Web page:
null coalescing assignment

  • [x] Proposed
  • [ ] Prototype: Not Started
  • [ ] Implementation: Not Started
  • [ ] Specification: Below

Summary

Simplifies a common coding pattern where a variable is assigned a value if it is null.

As part of this proposal, we will also loosen the type requirements on ?? to allow an expression whose type is an unconstrained type parameter to be used on the left-hand side.

Motivation

It is common to see code of the form

if (variable == null)
{
    variable = expression;
}

This proposal adds a non-overloadable binary operator to the language that performs this function.

There have been at least eight separate community requests for this feature.

Detailed design

We add a new form of assignment operator

assignment_operator
    : '??='
    ;

Which follows the existing semantic rules for compound assignment operators, except that we elide the assignment if the left-hand side is non-null. The rules for this feature are as follows.

Given a ??= b, where A is the type of a, B is the type of b, and A0 is the underlying type of A if A is a nullable value type:

  1. If A does not exist or is a non-nullable value type, a compile-time error occurs.
  2. If B is not implicitly convertible to A or A0 (if A0 exists), a compile-time error occurs.
  3. If A0 exists and B is implicitly convertible to A0, and B is not dynamic, then the type of a ??= b is A0. a ??= b is evaluated at runtime as:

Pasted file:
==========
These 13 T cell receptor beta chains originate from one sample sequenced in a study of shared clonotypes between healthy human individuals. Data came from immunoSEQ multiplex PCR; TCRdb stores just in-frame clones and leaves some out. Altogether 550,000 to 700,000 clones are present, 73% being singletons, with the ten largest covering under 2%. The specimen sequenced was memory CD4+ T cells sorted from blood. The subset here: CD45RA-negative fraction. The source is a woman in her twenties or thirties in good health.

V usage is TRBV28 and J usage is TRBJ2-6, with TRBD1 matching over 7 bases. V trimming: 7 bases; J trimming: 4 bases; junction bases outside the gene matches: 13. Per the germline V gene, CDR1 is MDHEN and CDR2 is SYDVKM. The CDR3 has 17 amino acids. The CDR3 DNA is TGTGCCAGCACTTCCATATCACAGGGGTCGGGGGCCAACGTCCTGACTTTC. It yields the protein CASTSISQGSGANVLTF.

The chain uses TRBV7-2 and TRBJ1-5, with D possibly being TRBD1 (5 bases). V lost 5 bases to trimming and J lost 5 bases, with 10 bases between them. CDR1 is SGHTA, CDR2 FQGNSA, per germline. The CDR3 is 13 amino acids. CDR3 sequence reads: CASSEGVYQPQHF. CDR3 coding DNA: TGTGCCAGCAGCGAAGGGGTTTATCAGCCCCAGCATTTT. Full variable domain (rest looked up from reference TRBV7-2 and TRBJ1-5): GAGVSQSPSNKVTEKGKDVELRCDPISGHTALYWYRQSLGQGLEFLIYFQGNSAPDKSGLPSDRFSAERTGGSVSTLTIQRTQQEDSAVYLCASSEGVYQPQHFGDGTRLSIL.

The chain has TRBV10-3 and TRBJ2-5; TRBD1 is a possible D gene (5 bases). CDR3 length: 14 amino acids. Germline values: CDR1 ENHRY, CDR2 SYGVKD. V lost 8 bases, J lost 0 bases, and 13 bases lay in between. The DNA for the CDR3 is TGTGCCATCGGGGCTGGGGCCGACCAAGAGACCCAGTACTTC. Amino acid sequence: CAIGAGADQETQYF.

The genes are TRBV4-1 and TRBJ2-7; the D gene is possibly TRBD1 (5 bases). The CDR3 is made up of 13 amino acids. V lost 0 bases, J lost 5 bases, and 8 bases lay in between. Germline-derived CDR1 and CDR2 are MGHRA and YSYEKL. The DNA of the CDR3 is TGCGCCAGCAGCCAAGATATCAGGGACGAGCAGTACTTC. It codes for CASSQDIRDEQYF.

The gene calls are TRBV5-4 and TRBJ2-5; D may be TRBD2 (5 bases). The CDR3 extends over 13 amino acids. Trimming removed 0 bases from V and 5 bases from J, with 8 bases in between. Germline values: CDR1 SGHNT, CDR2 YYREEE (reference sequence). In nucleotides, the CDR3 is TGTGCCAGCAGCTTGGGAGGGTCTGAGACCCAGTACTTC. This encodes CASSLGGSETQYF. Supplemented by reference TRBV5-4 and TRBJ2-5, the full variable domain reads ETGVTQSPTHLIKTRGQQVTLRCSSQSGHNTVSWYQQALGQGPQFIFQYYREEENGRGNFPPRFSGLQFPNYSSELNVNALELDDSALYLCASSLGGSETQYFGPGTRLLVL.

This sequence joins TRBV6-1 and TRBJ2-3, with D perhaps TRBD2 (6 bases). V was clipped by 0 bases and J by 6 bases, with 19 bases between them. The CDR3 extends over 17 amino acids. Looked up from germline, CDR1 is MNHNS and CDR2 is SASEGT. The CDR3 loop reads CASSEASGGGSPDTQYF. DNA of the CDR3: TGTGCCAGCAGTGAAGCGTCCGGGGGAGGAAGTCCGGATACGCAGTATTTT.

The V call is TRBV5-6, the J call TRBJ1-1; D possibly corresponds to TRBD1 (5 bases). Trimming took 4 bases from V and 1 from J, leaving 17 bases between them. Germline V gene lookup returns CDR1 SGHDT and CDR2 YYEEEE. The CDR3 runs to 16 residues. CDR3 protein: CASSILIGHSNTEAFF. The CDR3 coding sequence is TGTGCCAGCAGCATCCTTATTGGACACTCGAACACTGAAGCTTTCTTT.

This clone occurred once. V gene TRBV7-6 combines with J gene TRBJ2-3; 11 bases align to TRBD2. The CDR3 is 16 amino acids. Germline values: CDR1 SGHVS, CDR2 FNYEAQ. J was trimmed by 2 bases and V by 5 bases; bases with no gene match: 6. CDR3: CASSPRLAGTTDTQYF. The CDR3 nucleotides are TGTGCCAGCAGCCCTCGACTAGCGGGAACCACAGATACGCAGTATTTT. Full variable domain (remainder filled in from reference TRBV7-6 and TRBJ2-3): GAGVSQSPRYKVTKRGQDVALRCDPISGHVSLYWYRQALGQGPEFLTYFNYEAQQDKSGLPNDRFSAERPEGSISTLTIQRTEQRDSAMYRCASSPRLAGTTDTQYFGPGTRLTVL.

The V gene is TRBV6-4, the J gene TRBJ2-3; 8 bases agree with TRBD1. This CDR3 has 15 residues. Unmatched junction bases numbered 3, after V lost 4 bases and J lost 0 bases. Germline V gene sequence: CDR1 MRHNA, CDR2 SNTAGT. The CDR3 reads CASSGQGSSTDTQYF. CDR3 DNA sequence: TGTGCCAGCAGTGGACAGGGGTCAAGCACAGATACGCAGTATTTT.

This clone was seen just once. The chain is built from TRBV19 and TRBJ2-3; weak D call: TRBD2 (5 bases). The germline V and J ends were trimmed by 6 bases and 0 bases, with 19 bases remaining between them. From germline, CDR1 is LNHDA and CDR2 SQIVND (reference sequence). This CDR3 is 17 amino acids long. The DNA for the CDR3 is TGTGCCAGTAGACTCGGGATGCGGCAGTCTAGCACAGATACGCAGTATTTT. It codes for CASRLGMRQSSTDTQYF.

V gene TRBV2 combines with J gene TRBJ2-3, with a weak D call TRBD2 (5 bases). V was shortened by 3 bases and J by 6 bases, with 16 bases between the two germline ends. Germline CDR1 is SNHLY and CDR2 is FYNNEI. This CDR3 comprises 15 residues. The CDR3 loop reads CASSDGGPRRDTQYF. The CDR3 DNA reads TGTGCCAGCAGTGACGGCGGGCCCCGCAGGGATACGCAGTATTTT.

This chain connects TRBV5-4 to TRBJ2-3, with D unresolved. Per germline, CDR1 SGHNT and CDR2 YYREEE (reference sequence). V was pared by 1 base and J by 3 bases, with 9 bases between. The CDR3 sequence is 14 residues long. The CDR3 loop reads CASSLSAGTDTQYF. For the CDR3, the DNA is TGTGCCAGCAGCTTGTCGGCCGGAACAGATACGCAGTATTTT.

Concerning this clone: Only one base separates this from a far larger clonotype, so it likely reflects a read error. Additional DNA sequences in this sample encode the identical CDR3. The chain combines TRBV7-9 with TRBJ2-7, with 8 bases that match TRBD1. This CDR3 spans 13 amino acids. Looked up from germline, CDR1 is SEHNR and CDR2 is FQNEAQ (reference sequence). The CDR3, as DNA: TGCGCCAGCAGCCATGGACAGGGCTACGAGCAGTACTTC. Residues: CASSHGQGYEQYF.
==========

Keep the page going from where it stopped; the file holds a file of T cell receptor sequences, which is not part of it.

var tmp = a.GetValueOrDefault();
    if (!a.HasValue) { tmp = b; a = tmp; }
    tmp
    
    Except that a is only evaluated once.
  4. Otherwise, the type of a ??= b is A. a ??= b is evaluated at runtime as a ?? (a = b), except that a is only evaluated once.

For the relaxation of the type requirements of ??, we update the spec where it currently states that, given a ?? b, where A is the type of a:

  1. If A exists and is not a nullable type or a reference type, a compile-time error occurs.

We relax this requirement to:

  1. If A exists and is a non-nullable value type, a compile-time error occurs.

This allows the null coalescing operator to work on unconstrained type parameters, as the unconstrained type parameter T exists, is not a nullable type, and is not a reference type.

Drawbacks

As with any language feature, we must question whether the additional complexity to the language is repaid in the additional clarity offered to the body of C# programs that would benefit from the feature.

Alternatives

The programmer can write (x = x ?? y), if (x == null) x = y;, or x ?? (x = y) by hand.

Unresolved questions

  • [ ] Requires LDM review
  • [ ] Should we also support &&= and ||= operators?

Design meetings

None.